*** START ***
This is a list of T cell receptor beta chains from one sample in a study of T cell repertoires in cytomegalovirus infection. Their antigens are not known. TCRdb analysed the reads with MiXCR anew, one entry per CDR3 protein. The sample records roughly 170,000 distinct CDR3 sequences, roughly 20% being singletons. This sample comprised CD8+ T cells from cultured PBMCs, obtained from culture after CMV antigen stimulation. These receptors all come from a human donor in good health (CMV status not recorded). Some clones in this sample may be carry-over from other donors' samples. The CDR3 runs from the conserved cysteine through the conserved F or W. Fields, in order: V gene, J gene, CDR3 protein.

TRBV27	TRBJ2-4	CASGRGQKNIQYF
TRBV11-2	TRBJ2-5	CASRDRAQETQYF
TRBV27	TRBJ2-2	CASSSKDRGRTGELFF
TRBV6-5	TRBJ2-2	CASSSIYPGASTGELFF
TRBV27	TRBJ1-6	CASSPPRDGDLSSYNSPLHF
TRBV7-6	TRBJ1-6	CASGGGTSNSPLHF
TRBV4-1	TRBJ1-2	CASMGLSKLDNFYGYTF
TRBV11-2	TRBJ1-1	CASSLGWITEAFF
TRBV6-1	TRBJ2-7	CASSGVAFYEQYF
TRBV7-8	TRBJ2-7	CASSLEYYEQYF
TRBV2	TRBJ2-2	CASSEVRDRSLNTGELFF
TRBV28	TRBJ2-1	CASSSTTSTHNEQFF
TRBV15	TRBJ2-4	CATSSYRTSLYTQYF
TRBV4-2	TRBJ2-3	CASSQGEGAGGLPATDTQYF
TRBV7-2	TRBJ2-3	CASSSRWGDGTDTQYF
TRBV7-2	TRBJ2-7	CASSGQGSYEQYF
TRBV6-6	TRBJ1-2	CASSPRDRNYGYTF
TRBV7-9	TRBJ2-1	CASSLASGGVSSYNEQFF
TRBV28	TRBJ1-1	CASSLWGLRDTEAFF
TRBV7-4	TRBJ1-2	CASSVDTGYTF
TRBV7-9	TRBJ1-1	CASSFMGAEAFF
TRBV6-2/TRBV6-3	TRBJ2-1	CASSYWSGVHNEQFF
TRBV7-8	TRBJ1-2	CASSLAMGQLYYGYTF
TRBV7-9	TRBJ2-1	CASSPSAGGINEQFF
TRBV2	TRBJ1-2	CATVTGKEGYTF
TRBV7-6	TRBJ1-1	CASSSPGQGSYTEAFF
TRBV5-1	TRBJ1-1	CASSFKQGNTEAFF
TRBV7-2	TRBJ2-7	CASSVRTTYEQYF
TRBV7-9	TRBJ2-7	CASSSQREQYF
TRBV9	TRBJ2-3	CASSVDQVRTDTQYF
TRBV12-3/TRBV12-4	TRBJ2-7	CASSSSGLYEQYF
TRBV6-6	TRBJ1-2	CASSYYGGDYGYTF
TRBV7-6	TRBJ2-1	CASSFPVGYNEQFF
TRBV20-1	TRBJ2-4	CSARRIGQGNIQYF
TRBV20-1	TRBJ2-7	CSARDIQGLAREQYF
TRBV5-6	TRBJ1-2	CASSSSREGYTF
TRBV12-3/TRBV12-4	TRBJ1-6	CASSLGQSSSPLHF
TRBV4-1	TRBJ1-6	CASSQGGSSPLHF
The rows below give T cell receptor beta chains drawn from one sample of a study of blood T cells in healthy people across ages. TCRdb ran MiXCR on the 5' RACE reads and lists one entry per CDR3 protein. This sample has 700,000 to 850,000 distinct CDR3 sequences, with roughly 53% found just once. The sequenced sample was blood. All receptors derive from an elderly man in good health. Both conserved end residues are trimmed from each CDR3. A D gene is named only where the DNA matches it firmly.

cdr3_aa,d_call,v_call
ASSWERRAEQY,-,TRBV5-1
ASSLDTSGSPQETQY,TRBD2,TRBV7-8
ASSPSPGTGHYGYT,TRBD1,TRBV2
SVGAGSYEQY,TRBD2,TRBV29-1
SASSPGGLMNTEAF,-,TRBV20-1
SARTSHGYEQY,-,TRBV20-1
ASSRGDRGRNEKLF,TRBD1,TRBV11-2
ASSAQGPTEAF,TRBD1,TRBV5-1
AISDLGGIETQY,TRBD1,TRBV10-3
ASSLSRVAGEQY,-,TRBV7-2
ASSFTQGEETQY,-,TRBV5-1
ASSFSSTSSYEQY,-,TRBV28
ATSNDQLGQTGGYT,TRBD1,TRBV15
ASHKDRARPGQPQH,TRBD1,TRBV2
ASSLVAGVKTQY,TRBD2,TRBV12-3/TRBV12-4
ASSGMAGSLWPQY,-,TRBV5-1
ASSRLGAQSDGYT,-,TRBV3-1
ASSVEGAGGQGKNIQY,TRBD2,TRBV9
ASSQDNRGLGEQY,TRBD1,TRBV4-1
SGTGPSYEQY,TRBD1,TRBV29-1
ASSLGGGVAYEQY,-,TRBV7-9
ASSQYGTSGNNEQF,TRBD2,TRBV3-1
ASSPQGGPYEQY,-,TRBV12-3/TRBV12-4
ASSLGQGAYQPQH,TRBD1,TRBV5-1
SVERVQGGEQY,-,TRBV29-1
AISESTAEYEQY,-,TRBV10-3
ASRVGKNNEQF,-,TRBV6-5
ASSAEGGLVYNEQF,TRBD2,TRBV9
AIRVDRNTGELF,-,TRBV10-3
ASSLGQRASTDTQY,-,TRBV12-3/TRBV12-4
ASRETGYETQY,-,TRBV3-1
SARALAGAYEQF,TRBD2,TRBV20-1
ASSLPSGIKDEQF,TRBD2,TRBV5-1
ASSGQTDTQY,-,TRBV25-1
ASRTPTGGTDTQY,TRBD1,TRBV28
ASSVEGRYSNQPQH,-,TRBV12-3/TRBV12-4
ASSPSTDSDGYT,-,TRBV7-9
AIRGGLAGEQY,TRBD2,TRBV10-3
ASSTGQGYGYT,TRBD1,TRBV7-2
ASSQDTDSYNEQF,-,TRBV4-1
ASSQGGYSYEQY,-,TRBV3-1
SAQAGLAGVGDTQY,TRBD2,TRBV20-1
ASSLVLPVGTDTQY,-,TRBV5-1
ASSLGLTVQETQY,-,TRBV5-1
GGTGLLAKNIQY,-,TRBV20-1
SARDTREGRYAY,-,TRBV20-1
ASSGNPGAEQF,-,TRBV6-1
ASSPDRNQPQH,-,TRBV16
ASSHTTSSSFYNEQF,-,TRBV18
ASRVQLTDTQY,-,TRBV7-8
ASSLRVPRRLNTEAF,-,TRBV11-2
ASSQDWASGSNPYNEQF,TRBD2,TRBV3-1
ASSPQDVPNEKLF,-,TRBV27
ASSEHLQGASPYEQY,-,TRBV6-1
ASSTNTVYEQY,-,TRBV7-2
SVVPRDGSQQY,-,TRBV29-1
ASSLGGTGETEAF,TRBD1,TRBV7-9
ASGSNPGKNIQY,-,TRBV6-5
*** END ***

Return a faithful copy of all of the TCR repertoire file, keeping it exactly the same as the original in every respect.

This is a list of T cell receptor beta chains from one sample in a study of T cell repertoires in cytomegalovirus infection. Their antigens are not known. TCRdb analysed the reads with MiXCR anew, one entry per CDR3 protein. The sample records roughly 170,000 distinct CDR3 sequences, roughly 20% being singletons. This sample comprised CD8+ T cells from cultured PBMCs, obtained from culture after CMV antigen stimulation. These receptors all come from a human donor in good health (CMV status not recorded). Some clones in this sample may be carry-over from other donors' samples. The CDR3 runs from the conserved cysteine through the conserved F or W. Fields, in order: V gene, J gene, CDR3 protein.

TRBV27	TRBJ2-4	CASGRGQKNIQYF
TRBV11-2	TRBJ2-5	CASRDRAQETQYF
TRBV27	TRBJ2-2	CASSSKDRGRTGELFF
TRBV6-5	TRBJ2-2	CASSSIYPGASTGELFF
TRBV27	TRBJ1-6	CASSPPRDGDLSSYNSPLHF
TRBV7-6	TRBJ1-6	CASGGGTSNSPLHF
TRBV4-1	TRBJ1-2	CASMGLSKLDNFYGYTF
TRBV11-2	TRBJ1-1	CASSLGWITEAFF
TRBV6-1	TRBJ2-7	CASSGVAFYEQYF
TRBV7-8	TRBJ2-7	CASSLEYYEQYF
TRBV2	TRBJ2-2	CASSEVRDRSLNTGELFF
TRBV28	TRBJ2-1	CASSSTTSTHNEQFF
TRBV15	TRBJ2-4	CATSSYRTSLYTQYF
TRBV4-2	TRBJ2-3	CASSQGEGAGGLPATDTQYF
TRBV7-2	TRBJ2-3	CASSSRWGDGTDTQYF
TRBV7-2	TRBJ2-7	CASSGQGSYEQYF
TRBV6-6	TRBJ1-2	CASSPRDRNYGYTF
TRBV7-9	TRBJ2-1	CASSLASGGVSSYNEQFF
TRBV28	TRBJ1-1	CASSLWGLRDTEAFF
TRBV7-4	TRBJ1-2	CASSVDTGYTF
TRBV7-9	TRBJ1-1	CASSFMGAEAFF
TRBV6-2/TRBV6-3	TRBJ2-1	CASSYWSGVHNEQFF
TRBV7-8	TRBJ1-2	CASSLAMGQLYYGYTF
TRBV7-9	TRBJ2-1	CASSPSAGGINEQFF
TRBV2	TRBJ1-2	CATVTGKEGYTF
TRBV7-6	TRBJ1-1	CASSSPGQGSYTEAFF
TRBV5-1	TRBJ1-1	CASSFKQGNTEAFF
TRBV7-2	TRBJ2-7	CASSVRTTYEQYF
TRBV7-9	TRBJ2-7	CASSSQREQYF
TRBV9	TRBJ2-3	CASSVDQVRTDTQYF
TRBV12-3/TRBV12-4	TRBJ2-7	CASSSSGLYEQYF
TRBV6-6	TRBJ1-2	CASSYYGGDYGYTF
TRBV7-6	TRBJ2-1	CASSFPVGYNEQFF
TRBV20-1	TRBJ2-4	CSARRIGQGNIQYF
TRBV20-1	TRBJ2-7	CSARDIQGLAREQYF
TRBV5-6	TRBJ1-2	CASSSSREGYTF
TRBV12-3/TRBV12-4	TRBJ1-6	CASSLGQSSSPLHF
TRBV4-1	TRBJ1-6	CASSQGGSSPLHF
The rows below give T cell receptor beta chains drawn from one sample of a study of blood T cells in healthy people across ages. TCRdb ran MiXCR on the 5' RACE reads and lists one entry per CDR3 protein. This sample has 700,000 to 850,000 distinct CDR3 sequences, with roughly 53% found just once. The sequenced sample was blood. All receptors derive from an elderly man in good health. Both conserved end residues are trimmed from each CDR3. A D gene is named only where the DNA matches it firmly.

cdr3_aa,d_call,v_call
ASSWERRAEQY,-,TRBV5-1
ASSLDTSGSPQETQY,TRBD2,TRBV7-8
ASSPSPGTGHYGYT,TRBD1,TRBV2
SVGAGSYEQY,TRBD2,TRBV29-1
SASSPGGLMNTEAF,-,TRBV20-1
SARTSHGYEQY,-,TRBV20-1
ASSRGDRGRNEKLF,TRBD1,TRBV11-2
ASSAQGPTEAF,TRBD1,TRBV5-1
AISDLGGIETQY,TRBD1,TRBV10-3
ASSLSRVAGEQY,-,TRBV7-2
ASSFTQGEETQY,-,TRBV5-1
ASSFSSTSSYEQY,-,TRBV28
ATSNDQLGQTGGYT,TRBD1,TRBV15
ASHKDRARPGQPQH,TRBD1,TRBV2
ASSLVAGVKTQY,TRBD2,TRBV12-3/TRBV12-4
ASSGMAGSLWPQY,-,TRBV5-1
ASSRLGAQSDGYT,-,TRBV3-1
ASSVEGAGGQGKNIQY,TRBD2,TRBV9
ASSQDNRGLGEQY,TRBD1,TRBV4-1
SGTGPSYEQY,TRBD1,TRBV29-1
ASSLGGGVAYEQY,-,TRBV7-9
ASSQYGTSGNNEQF,TRBD2,TRBV3-1
ASSPQGGPYEQY,-,TRBV12-3/TRBV12-4
ASSLGQGAYQPQH,TRBD1,TRBV5-1
SVERVQGGEQY,-,TRBV29-1
AISESTAEYEQY,-,TRBV10-3
ASRVGKNNEQF,-,TRBV6-5
ASSAEGGLVYNEQF,TRBD2,TRBV9
AIRVDRNTGELF,-,TRBV10-3
ASSLGQRASTDTQY,-,TRBV12-3/TRBV12-4
ASRETGYETQY,-,TRBV3-1
SARALAGAYEQF,TRBD2,TRBV20-1
ASSLPSGIKDEQF,TRBD2,TRBV5-1
ASSGQTDTQY,-,TRBV25-1
ASRTPTGGTDTQY,TRBD1,TRBV28
ASSVEGRYSNQPQH,-,TRBV12-3/TRBV12-4
ASSPSTDSDGYT,-,TRBV7-9
AIRGGLAGEQY,TRBD2,TRBV10-3
ASSTGQGYGYT,TRBD1,TRBV7-2
ASSQDTDSYNEQF,-,TRBV4-1
ASSQGGYSYEQY,-,TRBV3-1
SAQAGLAGVGDTQY,TRBD2,TRBV20-1
ASSLVLPVGTDTQY,-,TRBV5-1
ASSLGLTVQETQY,-,TRBV5-1
GGTGLLAKNIQY,-,TRBV20-1
SARDTREGRYAY,-,TRBV20-1
ASSGNPGAEQF,-,TRBV6-1
ASSPDRNQPQH,-,TRBV16
ASSHTTSSSFYNEQF,-,TRBV18
ASRVQLTDTQY,-,TRBV7-8
ASSLRVPRRLNTEAF,-,TRBV11-2
ASSQDWASGSNPYNEQF,TRBD2,TRBV3-1
ASSPQDVPNEKLF,-,TRBV27
ASSEHLQGASPYEQY,-,TRBV6-1
ASSTNTVYEQY,-,TRBV7-2
SVVPRDGSQQY,-,TRBV29-1
ASSLGGTGETEAF,TRBD1,TRBV7-9
ASGSNPGKNIQY,-,TRBV6-5